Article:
Outfielders: Hanley Ramirez, Rusney Castillo, Mookie Betts, Daniel Nava, Jackie Bradley Jr.
Designated Hitter: David Ortiz
That’s 17 players for what figures to be 13 roster spots, including some fairly expendable assets, which already proves that this isn’t quite the crunch some are making it out to be. Maybe you move Sandoval to first base and let Moncada play at third. Maybe Ramirez’s transition to left field goes poorly, and you push him to first and let Moncada roam the outfield for a bit. Hell, maybe 2015 is the year age finally starts to put a dent in Ortiz, and you find a way to rotate all four players between DH, third base, left field and first base. Options abound.
There’s another future in play that’s less exciting, and that’s the one in which not all of these guys pan out. Sure, Bogaerts was/is a “can’t-miss prospect,” and Betts looks ready to settle into a long career as an above-average player and Moncada is the greatest thing since sliced bread. Yet the odds of all three blossoming and reaching their best projections are slim, and by 2017 or so maybe we know Bogaerts isn’t who we thought he’d be or Betts is more average than special. Maybe Moncada is a footnote in baseball history, the guy whose signing killed the J2 system and funded the international draft but who never learned to adjust to big-league pitching.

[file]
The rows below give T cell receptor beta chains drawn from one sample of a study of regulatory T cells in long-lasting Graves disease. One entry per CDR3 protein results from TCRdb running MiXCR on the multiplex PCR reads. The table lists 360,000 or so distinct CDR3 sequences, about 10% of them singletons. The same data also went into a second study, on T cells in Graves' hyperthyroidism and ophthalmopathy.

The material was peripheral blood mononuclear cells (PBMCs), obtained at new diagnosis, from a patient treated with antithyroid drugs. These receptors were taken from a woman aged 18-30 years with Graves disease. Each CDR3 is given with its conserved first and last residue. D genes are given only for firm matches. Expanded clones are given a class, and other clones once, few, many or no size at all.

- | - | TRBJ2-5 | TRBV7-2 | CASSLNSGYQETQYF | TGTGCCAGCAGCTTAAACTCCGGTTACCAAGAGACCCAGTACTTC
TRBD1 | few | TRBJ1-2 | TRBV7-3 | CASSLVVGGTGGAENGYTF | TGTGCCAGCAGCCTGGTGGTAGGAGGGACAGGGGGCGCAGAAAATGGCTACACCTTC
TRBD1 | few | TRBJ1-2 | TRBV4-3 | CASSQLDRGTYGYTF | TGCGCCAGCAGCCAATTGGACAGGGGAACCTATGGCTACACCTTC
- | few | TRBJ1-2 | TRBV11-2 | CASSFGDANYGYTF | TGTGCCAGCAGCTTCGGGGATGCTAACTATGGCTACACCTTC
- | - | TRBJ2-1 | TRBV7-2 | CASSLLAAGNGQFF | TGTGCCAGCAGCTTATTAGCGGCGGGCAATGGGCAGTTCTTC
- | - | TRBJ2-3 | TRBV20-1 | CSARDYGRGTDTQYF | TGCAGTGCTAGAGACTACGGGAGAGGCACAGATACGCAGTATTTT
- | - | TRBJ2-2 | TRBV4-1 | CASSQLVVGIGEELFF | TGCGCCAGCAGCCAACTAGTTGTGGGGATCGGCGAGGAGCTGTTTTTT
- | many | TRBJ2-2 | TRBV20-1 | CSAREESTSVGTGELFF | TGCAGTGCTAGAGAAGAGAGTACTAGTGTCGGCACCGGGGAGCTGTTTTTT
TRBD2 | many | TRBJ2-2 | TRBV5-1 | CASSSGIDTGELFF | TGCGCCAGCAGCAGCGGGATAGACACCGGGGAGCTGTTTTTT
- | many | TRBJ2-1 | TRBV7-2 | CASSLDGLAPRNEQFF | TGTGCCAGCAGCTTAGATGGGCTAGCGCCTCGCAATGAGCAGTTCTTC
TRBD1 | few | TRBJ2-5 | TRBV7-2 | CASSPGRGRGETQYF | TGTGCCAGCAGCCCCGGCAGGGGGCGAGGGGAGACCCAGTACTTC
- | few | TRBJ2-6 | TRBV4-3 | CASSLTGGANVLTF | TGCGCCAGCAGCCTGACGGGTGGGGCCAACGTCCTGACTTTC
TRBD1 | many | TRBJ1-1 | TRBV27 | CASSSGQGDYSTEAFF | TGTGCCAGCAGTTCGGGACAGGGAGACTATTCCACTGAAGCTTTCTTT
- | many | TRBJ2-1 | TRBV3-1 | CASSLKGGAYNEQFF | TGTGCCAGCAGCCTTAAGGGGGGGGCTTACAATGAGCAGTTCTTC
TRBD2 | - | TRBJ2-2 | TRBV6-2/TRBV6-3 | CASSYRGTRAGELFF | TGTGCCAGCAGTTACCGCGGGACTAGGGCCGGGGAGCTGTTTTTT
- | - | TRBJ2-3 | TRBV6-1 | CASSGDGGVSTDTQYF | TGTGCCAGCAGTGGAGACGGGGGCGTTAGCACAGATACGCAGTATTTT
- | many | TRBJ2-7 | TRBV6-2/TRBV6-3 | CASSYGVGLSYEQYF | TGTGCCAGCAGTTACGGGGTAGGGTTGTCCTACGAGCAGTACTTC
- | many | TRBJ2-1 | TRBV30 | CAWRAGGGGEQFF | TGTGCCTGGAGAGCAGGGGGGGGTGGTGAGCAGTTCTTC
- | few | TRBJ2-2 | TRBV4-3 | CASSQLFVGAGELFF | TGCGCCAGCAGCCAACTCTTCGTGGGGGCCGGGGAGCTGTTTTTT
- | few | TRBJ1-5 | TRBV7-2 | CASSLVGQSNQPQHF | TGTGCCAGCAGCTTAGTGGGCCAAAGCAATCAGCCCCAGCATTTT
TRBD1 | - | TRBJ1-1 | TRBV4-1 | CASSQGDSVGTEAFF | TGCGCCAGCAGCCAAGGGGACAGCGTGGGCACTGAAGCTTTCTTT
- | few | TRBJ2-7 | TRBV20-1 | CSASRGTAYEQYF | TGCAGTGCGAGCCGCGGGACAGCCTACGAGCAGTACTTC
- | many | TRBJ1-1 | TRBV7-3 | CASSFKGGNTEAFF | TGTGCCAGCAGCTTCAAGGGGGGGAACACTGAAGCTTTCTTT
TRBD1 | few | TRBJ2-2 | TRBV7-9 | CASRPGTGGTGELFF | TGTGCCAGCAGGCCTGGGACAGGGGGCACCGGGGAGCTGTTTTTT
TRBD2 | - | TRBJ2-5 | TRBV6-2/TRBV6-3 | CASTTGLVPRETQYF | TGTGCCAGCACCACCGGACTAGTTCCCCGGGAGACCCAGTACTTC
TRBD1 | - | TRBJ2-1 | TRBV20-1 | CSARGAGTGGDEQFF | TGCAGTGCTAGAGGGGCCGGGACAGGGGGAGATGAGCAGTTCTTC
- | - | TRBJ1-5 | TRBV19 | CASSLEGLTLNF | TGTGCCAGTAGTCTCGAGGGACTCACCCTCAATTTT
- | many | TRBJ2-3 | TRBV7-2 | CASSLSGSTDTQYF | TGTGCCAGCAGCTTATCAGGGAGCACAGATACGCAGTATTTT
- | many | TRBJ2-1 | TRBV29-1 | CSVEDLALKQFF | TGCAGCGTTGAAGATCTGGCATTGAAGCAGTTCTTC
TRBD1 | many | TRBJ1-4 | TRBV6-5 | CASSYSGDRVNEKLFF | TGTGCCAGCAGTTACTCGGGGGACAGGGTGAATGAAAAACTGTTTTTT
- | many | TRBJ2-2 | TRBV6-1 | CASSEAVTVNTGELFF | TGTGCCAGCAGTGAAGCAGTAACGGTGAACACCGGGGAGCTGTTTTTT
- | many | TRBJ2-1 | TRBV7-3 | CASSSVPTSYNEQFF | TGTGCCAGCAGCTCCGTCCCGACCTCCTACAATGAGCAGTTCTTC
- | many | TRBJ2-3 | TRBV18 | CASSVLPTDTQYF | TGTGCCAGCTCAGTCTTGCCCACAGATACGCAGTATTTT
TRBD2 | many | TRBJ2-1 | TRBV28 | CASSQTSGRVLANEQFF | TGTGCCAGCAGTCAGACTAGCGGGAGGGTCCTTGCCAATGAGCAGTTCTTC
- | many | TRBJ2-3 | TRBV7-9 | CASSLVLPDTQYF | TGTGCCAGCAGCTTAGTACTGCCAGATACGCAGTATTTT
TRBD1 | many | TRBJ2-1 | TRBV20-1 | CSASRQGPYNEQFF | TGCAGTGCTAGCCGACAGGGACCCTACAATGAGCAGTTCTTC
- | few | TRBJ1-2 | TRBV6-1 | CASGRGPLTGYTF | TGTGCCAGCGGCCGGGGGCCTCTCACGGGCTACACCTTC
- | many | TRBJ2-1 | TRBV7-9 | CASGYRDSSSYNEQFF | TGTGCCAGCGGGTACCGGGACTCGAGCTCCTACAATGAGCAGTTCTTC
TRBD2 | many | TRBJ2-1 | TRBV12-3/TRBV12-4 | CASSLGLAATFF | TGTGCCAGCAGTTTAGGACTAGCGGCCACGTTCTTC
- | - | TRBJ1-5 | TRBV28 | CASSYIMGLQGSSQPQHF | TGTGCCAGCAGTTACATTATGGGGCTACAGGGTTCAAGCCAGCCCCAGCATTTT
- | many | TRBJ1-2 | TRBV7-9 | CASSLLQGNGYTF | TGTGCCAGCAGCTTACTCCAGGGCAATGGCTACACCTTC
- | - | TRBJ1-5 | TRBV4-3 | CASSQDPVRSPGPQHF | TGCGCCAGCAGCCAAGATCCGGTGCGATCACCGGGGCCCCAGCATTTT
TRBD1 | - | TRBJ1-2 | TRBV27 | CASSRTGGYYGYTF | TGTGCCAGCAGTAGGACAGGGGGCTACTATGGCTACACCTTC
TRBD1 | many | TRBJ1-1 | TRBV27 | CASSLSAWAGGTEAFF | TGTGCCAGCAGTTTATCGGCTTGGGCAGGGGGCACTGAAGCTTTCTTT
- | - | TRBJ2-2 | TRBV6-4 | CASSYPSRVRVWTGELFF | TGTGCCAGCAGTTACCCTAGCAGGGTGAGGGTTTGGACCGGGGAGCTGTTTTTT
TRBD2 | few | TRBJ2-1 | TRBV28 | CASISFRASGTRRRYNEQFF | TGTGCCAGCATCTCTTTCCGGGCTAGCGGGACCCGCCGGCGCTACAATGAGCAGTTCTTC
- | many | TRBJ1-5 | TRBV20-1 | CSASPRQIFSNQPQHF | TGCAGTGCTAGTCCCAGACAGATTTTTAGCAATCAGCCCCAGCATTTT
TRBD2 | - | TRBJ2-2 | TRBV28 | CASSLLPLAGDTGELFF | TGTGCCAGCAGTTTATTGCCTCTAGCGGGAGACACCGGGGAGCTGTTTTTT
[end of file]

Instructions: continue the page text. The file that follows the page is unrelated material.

Even if we put on our Red Sox-colored lenses and assume that everyone pans out and the rich are getting richer and Moncada simply has nowhere to play early in 2017, the “logjam” isn’t an issue. He’s signed to a minor-league deal—not a major-league one—meaning the Red Sox lose nothing by stashing him in Triple-A. If has has to wait for major-league playing time until mid-2017 (gasp), he’d be all of 22. Unless Moncada himself busts—always a possibility—there’s no downside for the Red Sox here.
Finally, there’s also that pesky trade scenario—I’m not sure if you’ve heard, but the Red Sox lack an ace—that could clear things up in a hurry. Maybe the Sox cave and trade away Betts or Bogaerts to land Cole Hamels, or as part of a larger deal for Stephen Strasburg. It might be easier for them to pull the trigger on such a deal now. The possibilities, short of Clayton Kershaw, are seemingly endless.